By streaming a video tasting at a distillery on its social media channels every day of September and getting the state liquor store system to run a 20% off promotion that boosted sales 1,316% a few weeks ago, the commonwealth is doing what it can to boost awareness of its robust yet under-the-radar spirits industry at a time when COVID has annihilated alco-tourism, distillery events and on-premise sales.
In this spirit, here are 10 things you probably don’t know about Virginia’s home-grown liquor.
1. According to the VDA, the commonwealth has 73 licensed distilleries, with another 11 licenses pending. Though its bourbon tourism dwarfs Virginia’s, Kentucky has approximately the same number of licensed distilleries.
2. Virginia claims production of the first American spirit because in 1620, colonist, reverend and former distiller George Thorpe sent a letter professing to have made corn “beere,” which was actually unaged corn whiskey … in other words, moonshine.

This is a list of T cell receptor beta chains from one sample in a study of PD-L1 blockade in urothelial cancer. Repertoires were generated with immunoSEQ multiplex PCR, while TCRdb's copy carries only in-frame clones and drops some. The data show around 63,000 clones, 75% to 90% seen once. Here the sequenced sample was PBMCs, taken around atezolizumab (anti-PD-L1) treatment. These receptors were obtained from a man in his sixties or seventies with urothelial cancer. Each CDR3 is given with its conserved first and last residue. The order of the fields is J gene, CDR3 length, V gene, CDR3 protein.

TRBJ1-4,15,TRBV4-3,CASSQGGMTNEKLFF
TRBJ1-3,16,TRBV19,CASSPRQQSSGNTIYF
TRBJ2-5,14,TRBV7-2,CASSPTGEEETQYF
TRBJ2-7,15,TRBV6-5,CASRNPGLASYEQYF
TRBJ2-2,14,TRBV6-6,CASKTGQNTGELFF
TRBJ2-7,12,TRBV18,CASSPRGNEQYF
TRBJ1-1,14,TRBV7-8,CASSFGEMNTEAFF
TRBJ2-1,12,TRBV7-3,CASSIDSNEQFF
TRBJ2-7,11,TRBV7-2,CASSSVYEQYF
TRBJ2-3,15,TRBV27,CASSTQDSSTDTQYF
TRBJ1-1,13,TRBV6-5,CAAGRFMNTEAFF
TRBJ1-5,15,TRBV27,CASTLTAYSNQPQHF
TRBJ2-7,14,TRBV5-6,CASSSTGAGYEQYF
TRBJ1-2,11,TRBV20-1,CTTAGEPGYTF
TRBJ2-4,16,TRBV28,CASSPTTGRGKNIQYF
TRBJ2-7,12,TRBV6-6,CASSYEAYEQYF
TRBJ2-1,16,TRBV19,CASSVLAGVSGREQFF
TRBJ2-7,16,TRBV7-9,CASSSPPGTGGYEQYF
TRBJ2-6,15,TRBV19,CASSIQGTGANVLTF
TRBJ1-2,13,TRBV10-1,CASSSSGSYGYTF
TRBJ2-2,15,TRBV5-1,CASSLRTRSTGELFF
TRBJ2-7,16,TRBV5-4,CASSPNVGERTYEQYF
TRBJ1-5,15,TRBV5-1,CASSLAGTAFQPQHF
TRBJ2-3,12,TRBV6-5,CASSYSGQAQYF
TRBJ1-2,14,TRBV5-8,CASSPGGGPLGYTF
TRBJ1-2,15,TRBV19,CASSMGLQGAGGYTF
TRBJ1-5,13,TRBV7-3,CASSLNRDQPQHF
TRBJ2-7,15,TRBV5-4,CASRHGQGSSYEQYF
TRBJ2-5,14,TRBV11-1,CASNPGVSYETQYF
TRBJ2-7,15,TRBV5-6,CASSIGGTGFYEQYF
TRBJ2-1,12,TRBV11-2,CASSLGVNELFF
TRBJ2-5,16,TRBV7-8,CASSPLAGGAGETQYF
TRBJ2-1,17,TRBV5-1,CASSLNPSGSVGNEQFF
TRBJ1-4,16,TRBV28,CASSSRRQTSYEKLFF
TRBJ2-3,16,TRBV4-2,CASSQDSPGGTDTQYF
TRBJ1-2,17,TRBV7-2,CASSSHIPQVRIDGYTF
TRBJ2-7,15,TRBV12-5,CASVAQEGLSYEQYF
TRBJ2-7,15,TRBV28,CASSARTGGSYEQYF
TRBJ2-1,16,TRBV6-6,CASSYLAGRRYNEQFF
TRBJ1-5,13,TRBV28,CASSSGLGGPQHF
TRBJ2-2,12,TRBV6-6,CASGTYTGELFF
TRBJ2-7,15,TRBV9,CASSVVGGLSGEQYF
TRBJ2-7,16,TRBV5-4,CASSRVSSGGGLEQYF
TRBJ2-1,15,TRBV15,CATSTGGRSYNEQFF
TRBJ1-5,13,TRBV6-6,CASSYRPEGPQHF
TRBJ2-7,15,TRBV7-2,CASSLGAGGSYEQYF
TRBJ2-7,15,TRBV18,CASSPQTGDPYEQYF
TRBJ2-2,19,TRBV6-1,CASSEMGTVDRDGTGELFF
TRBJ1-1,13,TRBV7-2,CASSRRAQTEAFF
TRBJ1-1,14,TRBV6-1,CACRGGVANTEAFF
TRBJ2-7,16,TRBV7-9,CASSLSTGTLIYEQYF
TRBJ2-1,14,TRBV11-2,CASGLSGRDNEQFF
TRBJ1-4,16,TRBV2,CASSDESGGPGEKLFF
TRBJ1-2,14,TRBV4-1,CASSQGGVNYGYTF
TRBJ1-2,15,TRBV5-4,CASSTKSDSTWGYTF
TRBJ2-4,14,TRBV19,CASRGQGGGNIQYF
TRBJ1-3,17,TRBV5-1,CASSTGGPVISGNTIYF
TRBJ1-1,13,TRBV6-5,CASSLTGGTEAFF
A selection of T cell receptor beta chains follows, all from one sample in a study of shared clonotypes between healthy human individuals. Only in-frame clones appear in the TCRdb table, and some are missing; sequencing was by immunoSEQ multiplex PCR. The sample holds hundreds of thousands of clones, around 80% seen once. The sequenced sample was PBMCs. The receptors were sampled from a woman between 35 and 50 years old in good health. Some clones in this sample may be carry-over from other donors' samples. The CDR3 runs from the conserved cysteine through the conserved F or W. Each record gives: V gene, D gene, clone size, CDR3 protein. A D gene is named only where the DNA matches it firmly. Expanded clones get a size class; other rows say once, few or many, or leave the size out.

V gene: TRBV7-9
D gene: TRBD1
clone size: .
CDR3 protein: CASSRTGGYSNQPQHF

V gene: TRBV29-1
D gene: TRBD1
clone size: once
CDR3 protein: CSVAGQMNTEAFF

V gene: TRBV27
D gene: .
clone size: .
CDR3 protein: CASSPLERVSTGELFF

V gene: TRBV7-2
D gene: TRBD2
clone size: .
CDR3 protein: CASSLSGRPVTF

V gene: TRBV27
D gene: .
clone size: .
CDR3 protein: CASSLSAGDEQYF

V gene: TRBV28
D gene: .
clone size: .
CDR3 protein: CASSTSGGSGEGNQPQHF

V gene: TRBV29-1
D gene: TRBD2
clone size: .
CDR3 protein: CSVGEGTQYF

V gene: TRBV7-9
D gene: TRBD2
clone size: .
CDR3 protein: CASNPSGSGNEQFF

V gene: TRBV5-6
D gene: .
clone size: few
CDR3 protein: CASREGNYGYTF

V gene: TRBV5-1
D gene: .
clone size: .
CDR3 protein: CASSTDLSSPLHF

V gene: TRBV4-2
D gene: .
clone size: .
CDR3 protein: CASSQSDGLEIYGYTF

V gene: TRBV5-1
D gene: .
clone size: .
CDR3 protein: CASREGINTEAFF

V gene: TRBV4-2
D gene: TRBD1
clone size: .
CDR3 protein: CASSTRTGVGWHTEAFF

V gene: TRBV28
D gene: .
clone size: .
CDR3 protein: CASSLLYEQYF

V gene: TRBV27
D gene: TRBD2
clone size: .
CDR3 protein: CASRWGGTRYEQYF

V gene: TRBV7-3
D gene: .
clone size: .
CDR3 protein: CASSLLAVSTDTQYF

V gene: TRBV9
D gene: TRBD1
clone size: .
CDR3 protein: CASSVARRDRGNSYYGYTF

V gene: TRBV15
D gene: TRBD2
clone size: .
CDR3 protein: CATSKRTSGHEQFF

3. No one knows for sure who made the first bourbon or exactly where it happened but one thing is known: Bourbon County was part of Virginia until the Louisiana Purchase separated Kentucky into its own territory.
4. 8 Shires Distillery recreates traditional 17th and 18th spirits recipes right outside Colonial Williamsburg. George Washington’s historic Mt. Vernon home also recreates the first president’s recipes in a replica of his home distillery.
5. MurLarkey Distilled Spirits is one of the first distilleries in the country to host a full distiller-for-a-day program that invites whiskey lovers into the distillery to participate in a day in the life of the distiller.
6. Virginia Distillery Company owner Gareth Moore makes one of the nation’s most prominent (and only) examples of American single malt whiskies and is working with a handful of craft distillers around the country to lobby the federal government to give this liquid, which can best be likened to Scotch, its own official designation and protected status on the world market.